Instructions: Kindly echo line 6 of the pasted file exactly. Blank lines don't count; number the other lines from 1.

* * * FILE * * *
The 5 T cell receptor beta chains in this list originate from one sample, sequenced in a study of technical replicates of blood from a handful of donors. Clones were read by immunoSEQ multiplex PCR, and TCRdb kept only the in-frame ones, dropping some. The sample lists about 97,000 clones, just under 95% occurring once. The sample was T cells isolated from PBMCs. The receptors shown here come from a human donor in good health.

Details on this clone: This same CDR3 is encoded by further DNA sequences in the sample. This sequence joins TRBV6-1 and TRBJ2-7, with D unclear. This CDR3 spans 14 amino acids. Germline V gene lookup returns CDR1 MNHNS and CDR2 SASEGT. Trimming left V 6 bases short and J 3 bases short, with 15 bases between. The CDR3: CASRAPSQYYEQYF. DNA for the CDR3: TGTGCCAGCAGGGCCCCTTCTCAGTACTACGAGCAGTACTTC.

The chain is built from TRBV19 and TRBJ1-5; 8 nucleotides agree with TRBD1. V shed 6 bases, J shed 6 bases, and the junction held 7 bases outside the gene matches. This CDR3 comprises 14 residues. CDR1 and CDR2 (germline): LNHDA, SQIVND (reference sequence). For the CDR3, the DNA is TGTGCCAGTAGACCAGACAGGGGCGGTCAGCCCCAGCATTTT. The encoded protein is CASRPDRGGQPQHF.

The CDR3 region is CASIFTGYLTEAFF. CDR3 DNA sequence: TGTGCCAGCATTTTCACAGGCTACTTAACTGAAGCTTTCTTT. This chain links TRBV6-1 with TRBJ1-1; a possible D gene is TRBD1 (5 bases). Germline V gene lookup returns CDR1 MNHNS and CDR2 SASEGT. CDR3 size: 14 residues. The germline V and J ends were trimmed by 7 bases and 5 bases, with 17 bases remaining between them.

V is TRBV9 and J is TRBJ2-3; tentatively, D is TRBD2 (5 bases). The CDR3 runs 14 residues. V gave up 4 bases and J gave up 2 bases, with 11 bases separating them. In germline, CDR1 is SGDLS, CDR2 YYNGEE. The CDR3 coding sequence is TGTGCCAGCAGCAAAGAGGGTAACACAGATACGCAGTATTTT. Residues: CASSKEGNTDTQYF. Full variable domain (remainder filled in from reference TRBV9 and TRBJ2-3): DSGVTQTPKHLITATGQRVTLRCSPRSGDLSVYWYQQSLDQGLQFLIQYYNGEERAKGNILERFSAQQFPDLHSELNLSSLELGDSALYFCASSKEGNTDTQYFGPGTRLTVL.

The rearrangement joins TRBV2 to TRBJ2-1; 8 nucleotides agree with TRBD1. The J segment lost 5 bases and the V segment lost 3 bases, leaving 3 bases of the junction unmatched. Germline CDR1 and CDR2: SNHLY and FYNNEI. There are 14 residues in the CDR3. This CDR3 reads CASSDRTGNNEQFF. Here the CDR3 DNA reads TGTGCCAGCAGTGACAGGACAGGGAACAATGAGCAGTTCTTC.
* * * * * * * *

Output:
The rearrangement joins TRBV2 to TRBJ2-1; 8 nucleotides agree with TRBD1. The J segment lost 5 bases and the V segment lost 3 bases, leaving 3 bases of the junction unmatched. Germline CDR1 and CDR2: SNHLY and FYNNEI. There are 14 residues in the CDR3. This CDR3 reads CASSDRTGNNEQFF. Here the CDR3 DNA reads TGTGCCAGCAGTGACAGGACAGGGAACAATGAGCAGTTCTTC.